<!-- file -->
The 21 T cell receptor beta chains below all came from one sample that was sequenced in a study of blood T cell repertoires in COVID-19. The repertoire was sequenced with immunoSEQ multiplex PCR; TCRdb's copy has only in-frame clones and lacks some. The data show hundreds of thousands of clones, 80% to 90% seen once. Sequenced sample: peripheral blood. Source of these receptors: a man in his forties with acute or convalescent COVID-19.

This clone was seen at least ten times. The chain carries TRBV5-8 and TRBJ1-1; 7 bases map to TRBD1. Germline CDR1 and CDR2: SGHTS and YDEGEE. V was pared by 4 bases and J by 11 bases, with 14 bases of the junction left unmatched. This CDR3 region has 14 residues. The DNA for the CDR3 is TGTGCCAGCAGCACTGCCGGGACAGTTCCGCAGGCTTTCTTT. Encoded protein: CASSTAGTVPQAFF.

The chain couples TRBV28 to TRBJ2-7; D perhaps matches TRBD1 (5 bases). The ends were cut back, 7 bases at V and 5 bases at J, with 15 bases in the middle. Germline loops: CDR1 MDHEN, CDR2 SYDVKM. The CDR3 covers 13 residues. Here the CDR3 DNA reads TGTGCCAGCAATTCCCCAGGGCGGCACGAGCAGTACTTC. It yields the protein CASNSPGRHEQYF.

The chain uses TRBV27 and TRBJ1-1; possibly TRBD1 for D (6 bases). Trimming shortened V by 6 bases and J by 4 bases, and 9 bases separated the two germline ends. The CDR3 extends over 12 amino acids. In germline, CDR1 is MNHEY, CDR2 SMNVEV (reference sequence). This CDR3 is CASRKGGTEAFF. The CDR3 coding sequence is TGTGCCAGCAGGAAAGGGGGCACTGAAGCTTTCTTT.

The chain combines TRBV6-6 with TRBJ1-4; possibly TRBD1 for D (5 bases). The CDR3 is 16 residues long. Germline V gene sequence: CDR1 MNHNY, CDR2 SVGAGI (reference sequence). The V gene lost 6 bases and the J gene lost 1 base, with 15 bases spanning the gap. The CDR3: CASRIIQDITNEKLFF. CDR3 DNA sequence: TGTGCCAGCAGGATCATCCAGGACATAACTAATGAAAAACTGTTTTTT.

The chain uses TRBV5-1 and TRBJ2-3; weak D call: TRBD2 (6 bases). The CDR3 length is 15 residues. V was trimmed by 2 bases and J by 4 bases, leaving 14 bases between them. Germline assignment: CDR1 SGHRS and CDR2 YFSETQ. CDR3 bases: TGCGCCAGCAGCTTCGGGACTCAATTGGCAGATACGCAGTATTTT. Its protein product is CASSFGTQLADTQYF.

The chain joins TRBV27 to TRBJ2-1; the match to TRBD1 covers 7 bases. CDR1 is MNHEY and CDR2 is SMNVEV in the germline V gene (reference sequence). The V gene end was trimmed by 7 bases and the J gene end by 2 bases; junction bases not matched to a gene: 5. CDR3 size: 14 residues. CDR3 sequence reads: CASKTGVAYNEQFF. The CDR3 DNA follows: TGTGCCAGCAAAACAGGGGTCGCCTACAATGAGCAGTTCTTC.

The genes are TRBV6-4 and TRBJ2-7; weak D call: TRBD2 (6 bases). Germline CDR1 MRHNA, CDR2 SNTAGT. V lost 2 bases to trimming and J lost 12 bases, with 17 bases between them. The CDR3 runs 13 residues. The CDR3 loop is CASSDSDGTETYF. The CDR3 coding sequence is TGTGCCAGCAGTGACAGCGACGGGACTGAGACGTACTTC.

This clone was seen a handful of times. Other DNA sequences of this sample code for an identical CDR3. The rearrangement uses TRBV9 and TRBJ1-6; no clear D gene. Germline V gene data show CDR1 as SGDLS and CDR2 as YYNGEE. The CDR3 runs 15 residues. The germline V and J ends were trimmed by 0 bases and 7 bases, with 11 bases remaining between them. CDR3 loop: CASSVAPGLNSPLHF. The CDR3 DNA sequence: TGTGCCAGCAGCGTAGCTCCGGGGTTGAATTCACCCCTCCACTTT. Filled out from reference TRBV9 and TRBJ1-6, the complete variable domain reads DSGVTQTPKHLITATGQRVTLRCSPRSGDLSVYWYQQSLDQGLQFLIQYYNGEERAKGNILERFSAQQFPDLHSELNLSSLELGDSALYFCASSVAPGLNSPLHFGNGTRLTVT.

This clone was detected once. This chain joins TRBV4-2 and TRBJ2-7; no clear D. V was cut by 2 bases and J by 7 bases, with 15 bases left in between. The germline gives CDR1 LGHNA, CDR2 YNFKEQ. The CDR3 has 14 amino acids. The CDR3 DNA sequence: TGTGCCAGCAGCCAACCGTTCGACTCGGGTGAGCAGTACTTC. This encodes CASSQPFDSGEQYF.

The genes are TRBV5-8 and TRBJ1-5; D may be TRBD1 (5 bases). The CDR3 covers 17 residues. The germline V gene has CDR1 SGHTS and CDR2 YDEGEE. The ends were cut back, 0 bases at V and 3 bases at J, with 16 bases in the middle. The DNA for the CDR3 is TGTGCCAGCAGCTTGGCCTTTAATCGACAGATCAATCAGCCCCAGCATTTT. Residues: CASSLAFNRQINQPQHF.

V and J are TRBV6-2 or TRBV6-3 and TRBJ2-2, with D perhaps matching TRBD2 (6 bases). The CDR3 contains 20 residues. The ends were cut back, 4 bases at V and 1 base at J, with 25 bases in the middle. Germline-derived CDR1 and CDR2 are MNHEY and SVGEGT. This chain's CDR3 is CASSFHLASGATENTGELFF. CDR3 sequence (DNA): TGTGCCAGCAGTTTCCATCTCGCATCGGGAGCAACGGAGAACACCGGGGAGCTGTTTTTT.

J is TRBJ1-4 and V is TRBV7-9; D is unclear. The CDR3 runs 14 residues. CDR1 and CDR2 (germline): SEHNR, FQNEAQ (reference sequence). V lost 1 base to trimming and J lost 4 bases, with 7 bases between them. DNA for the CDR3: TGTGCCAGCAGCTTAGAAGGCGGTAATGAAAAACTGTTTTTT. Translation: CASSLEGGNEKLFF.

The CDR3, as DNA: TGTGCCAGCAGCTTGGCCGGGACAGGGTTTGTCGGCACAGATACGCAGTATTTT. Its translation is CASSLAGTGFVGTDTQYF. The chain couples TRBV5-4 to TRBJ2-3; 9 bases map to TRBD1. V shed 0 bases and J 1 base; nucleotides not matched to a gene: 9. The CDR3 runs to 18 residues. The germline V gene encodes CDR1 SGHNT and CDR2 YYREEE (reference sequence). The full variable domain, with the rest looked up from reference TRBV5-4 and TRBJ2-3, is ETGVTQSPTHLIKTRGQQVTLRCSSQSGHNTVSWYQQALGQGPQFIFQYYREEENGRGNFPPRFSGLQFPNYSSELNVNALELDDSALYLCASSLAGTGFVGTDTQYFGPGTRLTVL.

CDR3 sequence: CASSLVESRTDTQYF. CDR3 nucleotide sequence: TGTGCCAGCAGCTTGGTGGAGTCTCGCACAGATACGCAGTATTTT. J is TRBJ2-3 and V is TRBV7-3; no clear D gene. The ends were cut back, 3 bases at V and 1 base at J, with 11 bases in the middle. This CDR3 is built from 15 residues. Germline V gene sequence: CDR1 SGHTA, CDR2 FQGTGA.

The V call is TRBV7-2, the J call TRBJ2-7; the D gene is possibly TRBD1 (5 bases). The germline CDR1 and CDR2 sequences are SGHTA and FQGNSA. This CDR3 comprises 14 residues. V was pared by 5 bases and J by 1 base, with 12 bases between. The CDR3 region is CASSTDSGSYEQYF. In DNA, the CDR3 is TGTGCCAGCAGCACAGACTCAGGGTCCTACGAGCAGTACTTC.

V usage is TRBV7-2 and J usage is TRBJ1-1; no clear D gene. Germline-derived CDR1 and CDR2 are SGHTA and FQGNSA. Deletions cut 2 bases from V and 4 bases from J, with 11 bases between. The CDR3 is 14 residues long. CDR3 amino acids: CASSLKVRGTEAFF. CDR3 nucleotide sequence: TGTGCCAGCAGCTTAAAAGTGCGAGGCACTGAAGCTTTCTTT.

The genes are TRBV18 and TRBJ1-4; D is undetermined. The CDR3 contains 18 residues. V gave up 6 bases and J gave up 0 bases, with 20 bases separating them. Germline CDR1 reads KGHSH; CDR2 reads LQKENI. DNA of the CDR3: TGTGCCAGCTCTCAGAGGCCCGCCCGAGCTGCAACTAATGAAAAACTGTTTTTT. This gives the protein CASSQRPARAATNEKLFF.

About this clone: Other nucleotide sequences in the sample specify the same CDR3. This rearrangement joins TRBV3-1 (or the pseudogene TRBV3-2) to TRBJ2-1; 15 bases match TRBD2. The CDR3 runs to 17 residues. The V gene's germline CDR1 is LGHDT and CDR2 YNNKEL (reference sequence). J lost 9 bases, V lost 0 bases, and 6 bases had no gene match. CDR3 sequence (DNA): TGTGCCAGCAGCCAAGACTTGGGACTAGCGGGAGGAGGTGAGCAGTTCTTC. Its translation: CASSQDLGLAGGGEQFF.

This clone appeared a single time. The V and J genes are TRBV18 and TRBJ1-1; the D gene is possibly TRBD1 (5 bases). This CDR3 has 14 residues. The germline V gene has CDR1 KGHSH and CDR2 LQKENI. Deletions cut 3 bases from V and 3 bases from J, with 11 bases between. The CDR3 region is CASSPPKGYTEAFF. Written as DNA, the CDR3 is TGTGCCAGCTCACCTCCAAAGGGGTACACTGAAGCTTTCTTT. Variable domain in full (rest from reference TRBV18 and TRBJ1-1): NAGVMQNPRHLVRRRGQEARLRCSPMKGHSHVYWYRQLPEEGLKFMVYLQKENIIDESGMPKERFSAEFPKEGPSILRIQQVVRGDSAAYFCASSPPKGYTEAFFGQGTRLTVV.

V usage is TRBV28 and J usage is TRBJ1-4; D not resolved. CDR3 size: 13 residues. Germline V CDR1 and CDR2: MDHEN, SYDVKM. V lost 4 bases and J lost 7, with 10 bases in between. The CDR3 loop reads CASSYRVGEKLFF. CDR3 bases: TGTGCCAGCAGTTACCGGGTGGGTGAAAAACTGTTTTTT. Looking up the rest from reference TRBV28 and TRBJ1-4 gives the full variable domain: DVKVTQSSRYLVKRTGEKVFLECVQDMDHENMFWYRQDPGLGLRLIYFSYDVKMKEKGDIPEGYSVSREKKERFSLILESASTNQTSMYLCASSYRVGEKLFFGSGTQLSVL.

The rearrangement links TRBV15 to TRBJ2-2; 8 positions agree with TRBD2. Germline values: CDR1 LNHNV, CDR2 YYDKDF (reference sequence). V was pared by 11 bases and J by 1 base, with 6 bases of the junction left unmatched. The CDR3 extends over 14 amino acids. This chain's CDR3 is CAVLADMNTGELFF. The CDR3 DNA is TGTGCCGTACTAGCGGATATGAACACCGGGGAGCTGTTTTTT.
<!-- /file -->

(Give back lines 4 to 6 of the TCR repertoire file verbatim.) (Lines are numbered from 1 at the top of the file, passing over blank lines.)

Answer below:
The chain uses TRBV27 and TRBJ1-1; possibly TRBD1 for D (6 bases). Trimming shortened V by 6 bases and J by 4 bases, and 9 bases separated the two germline ends. The CDR3 extends over 12 amino acids. In germline, CDR1 is MNHEY, CDR2 SMNVEV (reference sequence). This CDR3 is CASRKGGTEAFF. The CDR3 coding sequence is TGTGCCAGCAGGAAAGGGGGCACTGAAGCTTTCTTT.

The chain combines TRBV6-6 with TRBJ1-4; possibly TRBD1 for D (5 bases). The CDR3 is 16 residues long. Germline V gene sequence: CDR1 MNHNY, CDR2 SVGAGI (reference sequence). The V gene lost 6 bases and the J gene lost 1 base, with 15 bases spanning the gap. The CDR3: CASRIIQDITNEKLFF. CDR3 DNA sequence: TGTGCCAGCAGGATCATCCAGGACATAACTAATGAAAAACTGTTTTTT.

The chain uses TRBV5-1 and TRBJ2-3; weak D call: TRBD2 (6 bases). The CDR3 length is 15 residues. V was trimmed by 2 bases and J by 4 bases, leaving 14 bases between them. Germline assignment: CDR1 SGHRS and CDR2 YFSETQ. CDR3 bases: TGCGCCAGCAGCTTCGGGACTCAATTGGCAGATACGCAGTATTTT. Its protein product is CASSFGTQLADTQYF.